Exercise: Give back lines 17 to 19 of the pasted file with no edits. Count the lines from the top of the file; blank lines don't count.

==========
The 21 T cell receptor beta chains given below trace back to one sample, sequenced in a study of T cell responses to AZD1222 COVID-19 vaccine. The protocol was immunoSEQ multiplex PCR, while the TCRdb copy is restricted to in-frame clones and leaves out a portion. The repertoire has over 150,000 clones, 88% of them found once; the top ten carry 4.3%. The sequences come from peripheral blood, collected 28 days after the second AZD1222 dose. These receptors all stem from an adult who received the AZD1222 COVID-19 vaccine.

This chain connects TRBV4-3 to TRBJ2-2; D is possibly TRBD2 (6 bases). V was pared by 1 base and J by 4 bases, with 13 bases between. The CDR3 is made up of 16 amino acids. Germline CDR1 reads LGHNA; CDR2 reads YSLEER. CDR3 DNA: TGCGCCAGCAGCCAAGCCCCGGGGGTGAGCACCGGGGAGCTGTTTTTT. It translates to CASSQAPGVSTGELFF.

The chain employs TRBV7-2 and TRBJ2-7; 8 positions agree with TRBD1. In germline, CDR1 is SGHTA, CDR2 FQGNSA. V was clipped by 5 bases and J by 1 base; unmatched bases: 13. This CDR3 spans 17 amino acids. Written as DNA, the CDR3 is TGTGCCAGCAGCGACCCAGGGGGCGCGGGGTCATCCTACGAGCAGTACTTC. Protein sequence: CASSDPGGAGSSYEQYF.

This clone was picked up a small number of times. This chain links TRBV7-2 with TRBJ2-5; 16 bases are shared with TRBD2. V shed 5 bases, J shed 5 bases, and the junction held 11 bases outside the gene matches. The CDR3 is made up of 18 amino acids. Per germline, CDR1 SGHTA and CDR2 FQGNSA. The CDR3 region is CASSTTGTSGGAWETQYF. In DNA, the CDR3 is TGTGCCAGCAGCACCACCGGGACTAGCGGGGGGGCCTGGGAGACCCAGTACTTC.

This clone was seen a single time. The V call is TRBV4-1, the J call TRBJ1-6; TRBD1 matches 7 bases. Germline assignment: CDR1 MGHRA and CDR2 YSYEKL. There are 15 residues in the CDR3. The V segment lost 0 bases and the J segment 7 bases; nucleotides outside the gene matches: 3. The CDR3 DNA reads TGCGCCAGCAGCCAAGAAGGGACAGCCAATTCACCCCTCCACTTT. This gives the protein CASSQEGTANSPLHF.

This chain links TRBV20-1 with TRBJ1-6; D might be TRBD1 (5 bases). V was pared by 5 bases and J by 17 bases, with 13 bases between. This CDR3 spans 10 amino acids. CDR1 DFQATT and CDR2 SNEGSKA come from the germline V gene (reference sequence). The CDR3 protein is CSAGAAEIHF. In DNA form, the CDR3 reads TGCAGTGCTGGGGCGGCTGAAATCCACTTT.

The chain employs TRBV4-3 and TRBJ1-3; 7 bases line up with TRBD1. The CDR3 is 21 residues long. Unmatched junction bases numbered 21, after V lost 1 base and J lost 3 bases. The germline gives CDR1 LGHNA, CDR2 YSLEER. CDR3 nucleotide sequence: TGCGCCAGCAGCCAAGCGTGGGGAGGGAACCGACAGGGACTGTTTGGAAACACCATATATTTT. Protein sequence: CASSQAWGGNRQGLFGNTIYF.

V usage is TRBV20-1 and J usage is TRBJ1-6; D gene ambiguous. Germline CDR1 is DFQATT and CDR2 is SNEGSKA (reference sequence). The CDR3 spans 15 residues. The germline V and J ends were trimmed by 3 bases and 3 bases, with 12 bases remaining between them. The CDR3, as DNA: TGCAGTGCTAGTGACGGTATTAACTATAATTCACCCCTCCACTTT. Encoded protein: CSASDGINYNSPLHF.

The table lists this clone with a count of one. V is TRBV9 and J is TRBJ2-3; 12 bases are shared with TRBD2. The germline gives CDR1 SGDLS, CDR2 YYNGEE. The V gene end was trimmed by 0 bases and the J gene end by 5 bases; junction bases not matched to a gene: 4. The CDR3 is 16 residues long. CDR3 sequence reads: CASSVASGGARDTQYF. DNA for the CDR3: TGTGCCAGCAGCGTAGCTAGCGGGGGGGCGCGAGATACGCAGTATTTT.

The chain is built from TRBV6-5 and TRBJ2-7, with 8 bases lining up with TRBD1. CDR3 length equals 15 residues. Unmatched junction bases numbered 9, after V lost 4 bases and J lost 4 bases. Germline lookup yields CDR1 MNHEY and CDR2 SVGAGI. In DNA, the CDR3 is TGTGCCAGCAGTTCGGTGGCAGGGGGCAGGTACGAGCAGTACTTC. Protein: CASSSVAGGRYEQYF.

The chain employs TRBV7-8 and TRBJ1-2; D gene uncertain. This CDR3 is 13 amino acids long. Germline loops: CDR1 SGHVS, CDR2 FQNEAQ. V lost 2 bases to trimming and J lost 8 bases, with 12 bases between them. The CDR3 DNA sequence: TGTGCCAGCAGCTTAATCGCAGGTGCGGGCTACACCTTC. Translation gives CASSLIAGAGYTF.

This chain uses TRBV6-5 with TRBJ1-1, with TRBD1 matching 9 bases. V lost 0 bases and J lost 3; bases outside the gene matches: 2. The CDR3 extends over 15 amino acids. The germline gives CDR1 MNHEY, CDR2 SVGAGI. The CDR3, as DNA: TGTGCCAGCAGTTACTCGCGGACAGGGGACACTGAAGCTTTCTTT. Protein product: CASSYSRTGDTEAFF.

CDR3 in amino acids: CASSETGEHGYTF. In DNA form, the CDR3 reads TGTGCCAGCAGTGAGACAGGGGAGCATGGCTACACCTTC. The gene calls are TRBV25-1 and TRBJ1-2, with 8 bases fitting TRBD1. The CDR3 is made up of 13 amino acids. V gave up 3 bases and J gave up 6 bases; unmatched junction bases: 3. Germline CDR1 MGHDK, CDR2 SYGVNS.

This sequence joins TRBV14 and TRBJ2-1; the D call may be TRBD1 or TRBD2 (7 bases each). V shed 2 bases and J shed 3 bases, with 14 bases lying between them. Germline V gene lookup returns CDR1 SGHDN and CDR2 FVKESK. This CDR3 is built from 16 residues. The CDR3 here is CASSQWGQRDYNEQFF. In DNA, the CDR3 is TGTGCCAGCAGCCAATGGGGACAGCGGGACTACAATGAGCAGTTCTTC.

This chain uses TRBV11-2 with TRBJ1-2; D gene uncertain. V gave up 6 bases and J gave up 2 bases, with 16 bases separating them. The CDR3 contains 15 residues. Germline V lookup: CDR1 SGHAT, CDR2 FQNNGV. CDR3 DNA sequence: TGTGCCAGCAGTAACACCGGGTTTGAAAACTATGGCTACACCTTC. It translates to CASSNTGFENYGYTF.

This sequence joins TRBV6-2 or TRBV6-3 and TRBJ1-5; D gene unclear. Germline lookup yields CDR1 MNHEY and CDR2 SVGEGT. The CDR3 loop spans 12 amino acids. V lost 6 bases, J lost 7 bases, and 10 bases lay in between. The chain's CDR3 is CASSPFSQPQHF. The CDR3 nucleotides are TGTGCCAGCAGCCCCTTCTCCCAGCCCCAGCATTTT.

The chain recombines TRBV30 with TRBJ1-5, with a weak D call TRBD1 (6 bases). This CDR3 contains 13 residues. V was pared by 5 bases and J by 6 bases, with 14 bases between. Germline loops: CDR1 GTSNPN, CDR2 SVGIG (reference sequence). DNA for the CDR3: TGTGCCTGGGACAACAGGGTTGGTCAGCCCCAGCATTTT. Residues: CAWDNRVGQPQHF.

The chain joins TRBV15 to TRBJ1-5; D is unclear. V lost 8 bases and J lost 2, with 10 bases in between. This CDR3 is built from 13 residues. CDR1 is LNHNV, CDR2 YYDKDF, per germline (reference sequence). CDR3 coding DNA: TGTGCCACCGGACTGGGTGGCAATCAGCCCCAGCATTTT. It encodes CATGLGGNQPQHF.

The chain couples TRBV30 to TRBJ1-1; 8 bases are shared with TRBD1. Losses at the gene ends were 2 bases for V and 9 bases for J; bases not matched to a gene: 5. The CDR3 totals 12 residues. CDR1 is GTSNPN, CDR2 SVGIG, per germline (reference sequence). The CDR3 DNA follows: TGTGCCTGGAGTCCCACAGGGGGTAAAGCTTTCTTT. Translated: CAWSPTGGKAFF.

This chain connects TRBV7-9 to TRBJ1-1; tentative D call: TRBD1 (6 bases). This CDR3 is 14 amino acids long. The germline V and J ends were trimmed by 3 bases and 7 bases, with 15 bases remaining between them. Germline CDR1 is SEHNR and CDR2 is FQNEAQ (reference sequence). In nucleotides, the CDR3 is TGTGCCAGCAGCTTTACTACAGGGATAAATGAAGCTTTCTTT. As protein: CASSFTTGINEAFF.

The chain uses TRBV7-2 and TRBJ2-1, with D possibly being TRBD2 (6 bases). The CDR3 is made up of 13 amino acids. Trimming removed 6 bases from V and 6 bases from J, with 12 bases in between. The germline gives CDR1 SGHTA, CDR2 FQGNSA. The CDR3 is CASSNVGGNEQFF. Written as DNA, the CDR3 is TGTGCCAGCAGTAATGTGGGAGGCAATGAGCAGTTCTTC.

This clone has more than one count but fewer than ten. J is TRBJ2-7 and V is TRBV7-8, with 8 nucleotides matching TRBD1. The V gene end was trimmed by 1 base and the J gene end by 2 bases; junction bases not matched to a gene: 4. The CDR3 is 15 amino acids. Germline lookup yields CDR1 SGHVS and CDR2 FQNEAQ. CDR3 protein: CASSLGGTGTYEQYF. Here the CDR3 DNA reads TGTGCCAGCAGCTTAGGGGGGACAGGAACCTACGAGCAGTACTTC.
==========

The chain recombines TRBV30 with TRBJ1-5, with a weak D call TRBD1 (6 bases). This CDR3 contains 13 residues. V was pared by 5 bases and J by 6 bases, with 14 bases between. Germline loops: CDR1 GTSNPN, CDR2 SVGIG (reference sequence). DNA for the CDR3: TGTGCCTGGGACAACAGGGTTGGTCAGCCCCAGCATTTT. Residues: CAWDNRVGQPQHF.

The chain joins TRBV15 to TRBJ1-5; D is unclear. V lost 8 bases and J lost 2, with 10 bases in between. This CDR3 is built from 13 residues. CDR1 is LNHNV, CDR2 YYDKDF, per germline (reference sequence). CDR3 coding DNA: TGTGCCACCGGACTGGGTGGCAATCAGCCCCAGCATTTT. It encodes CATGLGGNQPQHF.

The chain couples TRBV30 to TRBJ1-1; 8 bases are shared with TRBD1. Losses at the gene ends were 2 bases for V and 9 bases for J; bases not matched to a gene: 5. The CDR3 totals 12 residues. CDR1 is GTSNPN, CDR2 SVGIG, per germline (reference sequence). The CDR3 DNA follows: TGTGCCTGGAGTCCCACAGGGGGTAAAGCTTTCTTT. Translated: CAWSPTGGKAFF.